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NEW YORK — In a rare marketing achievement for an independent film, “Funny Money,” starring Chevy Chase and being distributed by ThinkFilm, has lined up Consolidated Resorts as a cross-promotional partner, adding millions of dollars in radio and national cable TV ads to its marketing budget.
While cross-promotions with major brands are the norm for tentpole studio releases, it is unusual for an indie film to convince an advertiser to put marketing dollars behind a movie with uncertain distribution and no major marketing budget of its own. Advertisers like to tie in with major studio releases because the studios turn the movies into nationwide events with their own multimillion-dollar budgets.
“It definitely is rare for an independent film to have brand promotional partners because advertisers want to associate themselves with well-known projects and big studio projects,” said John Owen, president of Set Resources, an entertainment marketing firm. “The distribution on independent films is typically questionable. It’s hard to convince a client to trust in an independent film because they don’t have the marketing budget to get the word out.”
Executive producer Jeff Franklin, however, convinced Consolidated Resorts, which has time share resorts in Hawaii, Las Vegas and Orlando, to promote “Funny Money” in its TV and radio ads.
Valcom Studios hooked up Franklin and Consolidated, which spends $35 million annually on TV and radio advertising. The company is expected to spend millions marketing “Funny Money,” which cost slightly more than $7 million to produce.
“The film was made for under $10 million and they’re getting millions of dollars of advertising that normally you wouldn’t see happen with an independent film of this size,” Consolidated Resorts chairman and president Michael Kaplan said.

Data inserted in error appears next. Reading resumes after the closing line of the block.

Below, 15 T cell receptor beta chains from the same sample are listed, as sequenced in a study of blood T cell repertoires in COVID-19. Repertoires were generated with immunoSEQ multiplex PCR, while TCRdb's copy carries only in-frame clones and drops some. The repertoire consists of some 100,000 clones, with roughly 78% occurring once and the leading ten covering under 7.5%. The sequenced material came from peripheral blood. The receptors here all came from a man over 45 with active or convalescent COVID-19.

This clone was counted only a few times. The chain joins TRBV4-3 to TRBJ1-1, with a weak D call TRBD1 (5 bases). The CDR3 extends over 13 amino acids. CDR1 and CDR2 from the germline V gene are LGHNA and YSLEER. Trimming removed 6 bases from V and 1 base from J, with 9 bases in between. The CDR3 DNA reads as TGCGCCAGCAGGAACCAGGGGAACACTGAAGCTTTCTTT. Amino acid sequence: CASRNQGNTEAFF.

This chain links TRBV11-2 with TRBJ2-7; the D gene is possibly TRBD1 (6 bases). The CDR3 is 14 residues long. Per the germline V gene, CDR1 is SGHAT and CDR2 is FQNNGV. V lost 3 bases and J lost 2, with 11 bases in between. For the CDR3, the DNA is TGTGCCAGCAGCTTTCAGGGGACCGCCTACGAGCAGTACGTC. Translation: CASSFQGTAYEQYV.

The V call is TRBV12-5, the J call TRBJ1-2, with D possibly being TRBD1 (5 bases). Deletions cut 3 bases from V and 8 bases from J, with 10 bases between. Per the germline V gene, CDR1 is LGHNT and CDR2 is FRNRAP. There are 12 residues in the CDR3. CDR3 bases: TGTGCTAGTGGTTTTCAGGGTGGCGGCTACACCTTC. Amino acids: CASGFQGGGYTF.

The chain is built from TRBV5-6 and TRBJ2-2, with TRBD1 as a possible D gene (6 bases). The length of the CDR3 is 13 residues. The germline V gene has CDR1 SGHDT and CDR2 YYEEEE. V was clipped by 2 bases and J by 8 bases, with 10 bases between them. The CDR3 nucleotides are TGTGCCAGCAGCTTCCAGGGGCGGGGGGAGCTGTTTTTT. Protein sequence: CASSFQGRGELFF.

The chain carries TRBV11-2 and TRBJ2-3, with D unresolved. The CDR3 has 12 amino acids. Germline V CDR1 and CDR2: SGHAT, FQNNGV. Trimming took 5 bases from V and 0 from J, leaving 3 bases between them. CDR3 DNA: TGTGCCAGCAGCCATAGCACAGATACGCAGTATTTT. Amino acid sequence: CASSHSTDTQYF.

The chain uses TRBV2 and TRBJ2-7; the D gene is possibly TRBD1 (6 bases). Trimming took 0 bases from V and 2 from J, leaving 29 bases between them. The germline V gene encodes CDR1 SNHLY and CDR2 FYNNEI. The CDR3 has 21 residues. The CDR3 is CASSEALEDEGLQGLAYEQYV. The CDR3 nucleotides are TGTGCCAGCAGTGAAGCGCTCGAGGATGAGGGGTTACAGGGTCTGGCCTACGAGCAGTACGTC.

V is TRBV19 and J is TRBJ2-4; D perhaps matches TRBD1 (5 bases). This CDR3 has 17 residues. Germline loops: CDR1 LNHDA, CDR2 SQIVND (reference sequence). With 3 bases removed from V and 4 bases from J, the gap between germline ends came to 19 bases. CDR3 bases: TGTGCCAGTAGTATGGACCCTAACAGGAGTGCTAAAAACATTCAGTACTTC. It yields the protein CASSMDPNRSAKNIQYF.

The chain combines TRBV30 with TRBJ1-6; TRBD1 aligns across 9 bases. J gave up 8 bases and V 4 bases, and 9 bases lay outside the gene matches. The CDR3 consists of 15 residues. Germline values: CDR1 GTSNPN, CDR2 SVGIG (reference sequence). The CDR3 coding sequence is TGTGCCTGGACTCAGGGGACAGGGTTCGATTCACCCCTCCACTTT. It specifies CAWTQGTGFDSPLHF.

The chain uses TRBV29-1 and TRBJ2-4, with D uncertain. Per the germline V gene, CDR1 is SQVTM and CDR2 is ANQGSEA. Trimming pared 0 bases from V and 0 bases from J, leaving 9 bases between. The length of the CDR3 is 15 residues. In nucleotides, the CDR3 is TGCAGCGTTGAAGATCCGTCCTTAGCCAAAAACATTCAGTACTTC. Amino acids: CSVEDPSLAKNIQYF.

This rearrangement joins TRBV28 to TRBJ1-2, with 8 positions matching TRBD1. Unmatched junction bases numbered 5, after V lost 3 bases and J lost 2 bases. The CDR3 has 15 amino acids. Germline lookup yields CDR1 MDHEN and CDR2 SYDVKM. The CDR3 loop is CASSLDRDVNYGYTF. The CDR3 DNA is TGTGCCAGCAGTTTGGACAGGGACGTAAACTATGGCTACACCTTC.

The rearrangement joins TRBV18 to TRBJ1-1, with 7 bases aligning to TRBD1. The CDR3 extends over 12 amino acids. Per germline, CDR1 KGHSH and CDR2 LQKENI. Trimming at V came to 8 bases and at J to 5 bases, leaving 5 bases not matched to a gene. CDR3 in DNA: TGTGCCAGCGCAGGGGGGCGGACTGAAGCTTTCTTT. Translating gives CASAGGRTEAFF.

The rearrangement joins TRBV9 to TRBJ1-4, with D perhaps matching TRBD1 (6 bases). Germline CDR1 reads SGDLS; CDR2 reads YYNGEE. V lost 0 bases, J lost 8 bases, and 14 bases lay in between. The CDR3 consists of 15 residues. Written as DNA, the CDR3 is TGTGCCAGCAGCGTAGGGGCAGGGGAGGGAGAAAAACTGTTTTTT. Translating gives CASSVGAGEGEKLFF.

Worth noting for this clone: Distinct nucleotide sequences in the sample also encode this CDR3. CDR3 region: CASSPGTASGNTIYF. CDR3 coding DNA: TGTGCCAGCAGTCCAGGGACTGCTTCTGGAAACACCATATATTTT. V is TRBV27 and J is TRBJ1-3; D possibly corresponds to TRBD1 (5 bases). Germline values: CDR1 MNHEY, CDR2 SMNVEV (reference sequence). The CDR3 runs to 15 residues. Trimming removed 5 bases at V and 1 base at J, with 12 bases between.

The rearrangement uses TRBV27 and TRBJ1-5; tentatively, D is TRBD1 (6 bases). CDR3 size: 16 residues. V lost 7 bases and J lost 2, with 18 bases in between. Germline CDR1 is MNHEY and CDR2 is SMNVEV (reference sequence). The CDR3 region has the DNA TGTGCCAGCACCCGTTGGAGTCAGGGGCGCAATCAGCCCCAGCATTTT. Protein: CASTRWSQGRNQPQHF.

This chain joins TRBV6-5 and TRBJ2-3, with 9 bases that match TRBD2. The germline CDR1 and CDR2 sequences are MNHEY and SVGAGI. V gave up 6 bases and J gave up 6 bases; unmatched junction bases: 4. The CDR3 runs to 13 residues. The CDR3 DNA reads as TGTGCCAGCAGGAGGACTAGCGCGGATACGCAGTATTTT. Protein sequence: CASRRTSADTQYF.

Most of the radio ads are running on Clear Channel and CBS stations. They feature Chase and co-star Penelope Ann Miller in two-minute interviews speaking about the film, their careers and the promotion for a complimentary stay at Vegas hotels. The TV spots will be more like typical film commercials but will be tagged with a voice-over about the offer of a free stay. They will run on MSNBC, CNBC, ESPN, FX and Comedy Central.
Kaplan said “Funny Money” is a good fit for Consolidated because the film reaches its target demographic of 25- to 60-year-old couples; Chase has an association with Vegas from his “Vegas Vacation”; and there is a natural association between Vegas and the film’s theme of money.
The movie, based on the hit London play, opens Jan. 26 in Los Angeles and expands to Atlanta, Dallas, Houston, Kansas City, Las Vegas, Phoenix and San Diego in February. It is about a wax fruit factory worker who finds a briefcase containing $5 million that belongs to a Romanian mobster.
“Funny Money” marks Consolidated’s first foray into feature films. Kaplan said the company already has been approached by other independent filmmakers as well as major studios since launching the cross-promotion. He said Consolidated most likely will participate in additional film tie-ins in the future.
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